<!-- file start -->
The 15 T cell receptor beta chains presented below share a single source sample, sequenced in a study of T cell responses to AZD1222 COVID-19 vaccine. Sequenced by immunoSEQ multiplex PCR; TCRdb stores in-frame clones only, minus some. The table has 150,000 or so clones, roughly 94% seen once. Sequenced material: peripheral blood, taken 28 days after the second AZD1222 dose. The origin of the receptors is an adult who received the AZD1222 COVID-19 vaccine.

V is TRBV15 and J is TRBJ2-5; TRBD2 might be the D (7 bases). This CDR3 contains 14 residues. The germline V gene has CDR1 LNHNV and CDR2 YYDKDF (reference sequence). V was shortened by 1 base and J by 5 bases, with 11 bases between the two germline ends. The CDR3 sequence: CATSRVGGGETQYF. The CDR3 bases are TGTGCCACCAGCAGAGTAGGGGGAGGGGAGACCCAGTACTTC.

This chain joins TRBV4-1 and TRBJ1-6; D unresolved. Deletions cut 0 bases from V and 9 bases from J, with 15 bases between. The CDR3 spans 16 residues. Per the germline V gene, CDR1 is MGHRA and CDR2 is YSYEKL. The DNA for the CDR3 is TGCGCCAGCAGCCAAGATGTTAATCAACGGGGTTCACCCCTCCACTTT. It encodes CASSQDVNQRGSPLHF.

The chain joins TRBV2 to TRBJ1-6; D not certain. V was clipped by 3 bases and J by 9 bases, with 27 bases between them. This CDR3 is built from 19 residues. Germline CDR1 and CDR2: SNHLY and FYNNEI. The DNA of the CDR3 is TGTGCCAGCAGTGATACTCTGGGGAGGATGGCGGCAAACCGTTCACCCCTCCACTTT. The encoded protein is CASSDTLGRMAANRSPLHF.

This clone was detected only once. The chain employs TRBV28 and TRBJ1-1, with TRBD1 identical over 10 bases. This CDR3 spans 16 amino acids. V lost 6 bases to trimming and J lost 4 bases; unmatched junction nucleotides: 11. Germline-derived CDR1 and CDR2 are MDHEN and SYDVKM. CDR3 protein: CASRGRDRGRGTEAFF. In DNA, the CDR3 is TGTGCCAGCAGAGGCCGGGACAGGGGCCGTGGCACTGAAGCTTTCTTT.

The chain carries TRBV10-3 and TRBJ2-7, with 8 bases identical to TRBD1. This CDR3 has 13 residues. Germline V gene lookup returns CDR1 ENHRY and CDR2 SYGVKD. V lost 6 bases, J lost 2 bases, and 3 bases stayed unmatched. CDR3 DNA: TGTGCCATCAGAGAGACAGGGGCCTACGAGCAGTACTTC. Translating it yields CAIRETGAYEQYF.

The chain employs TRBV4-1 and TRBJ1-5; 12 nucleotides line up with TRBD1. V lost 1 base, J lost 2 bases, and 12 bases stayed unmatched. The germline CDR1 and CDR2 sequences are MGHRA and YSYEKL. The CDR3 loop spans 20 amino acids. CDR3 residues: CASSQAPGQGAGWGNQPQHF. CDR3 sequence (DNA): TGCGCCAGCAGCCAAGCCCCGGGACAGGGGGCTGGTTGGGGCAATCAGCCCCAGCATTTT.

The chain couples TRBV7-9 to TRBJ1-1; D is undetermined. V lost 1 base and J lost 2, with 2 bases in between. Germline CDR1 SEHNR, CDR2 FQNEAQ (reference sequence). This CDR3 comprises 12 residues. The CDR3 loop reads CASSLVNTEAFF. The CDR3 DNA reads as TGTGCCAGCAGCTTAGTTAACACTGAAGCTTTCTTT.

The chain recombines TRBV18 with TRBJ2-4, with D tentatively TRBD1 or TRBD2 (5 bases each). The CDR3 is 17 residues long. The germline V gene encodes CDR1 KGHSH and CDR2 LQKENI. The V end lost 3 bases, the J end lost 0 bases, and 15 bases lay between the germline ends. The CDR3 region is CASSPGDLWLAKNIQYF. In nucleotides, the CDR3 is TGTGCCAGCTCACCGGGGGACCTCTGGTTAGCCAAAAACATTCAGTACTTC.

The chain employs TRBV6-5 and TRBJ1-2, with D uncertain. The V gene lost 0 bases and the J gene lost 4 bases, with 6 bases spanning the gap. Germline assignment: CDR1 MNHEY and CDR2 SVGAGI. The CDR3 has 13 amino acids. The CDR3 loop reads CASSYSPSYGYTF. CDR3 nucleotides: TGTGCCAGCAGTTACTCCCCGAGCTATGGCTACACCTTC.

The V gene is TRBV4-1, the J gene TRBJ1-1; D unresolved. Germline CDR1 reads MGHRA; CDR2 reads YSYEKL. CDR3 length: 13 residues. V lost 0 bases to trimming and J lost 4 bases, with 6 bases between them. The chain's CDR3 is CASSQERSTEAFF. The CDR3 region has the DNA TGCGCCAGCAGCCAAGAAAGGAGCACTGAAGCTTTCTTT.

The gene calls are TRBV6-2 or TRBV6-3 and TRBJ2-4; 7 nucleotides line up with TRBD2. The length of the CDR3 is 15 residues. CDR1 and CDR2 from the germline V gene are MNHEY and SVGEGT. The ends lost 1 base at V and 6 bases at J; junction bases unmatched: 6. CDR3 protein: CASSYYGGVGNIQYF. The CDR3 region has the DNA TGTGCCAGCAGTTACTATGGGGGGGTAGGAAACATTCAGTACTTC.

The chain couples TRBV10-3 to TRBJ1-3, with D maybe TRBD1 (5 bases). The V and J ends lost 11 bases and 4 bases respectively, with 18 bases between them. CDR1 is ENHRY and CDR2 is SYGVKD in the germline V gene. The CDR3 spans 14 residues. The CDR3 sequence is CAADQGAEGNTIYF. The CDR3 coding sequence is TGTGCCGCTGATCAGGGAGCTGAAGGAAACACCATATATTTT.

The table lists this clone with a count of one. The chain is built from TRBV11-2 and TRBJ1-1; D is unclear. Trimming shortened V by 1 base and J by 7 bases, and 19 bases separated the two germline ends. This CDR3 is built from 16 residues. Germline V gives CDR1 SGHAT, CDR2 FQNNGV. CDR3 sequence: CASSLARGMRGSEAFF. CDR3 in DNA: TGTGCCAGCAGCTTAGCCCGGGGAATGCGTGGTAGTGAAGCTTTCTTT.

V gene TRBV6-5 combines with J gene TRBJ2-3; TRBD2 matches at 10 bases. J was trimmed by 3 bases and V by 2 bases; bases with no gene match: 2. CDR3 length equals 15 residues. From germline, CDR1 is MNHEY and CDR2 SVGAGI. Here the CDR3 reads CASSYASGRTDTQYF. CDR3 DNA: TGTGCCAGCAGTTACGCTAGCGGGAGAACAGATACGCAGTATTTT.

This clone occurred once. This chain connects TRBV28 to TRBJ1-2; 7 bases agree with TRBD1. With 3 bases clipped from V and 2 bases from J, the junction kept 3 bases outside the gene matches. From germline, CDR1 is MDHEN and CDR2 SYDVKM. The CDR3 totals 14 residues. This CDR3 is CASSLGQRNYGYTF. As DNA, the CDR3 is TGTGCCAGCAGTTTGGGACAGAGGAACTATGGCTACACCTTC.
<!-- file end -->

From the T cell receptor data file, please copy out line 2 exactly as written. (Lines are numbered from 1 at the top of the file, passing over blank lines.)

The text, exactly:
V is TRBV15 and J is TRBJ2-5; TRBD2 might be the D (7 bases). This CDR3 contains 14 residues. The germline V gene has CDR1 LNHNV and CDR2 YYDKDF (reference sequence). V was shortened by 1 base and J by 5 bases, with 11 bases between the two germline ends. The CDR3 sequence: CATSRVGGGETQYF. The CDR3 bases are TGTGCCACCAGCAGAGTAGGGGGAGGGGAGACCCAGTACTTC.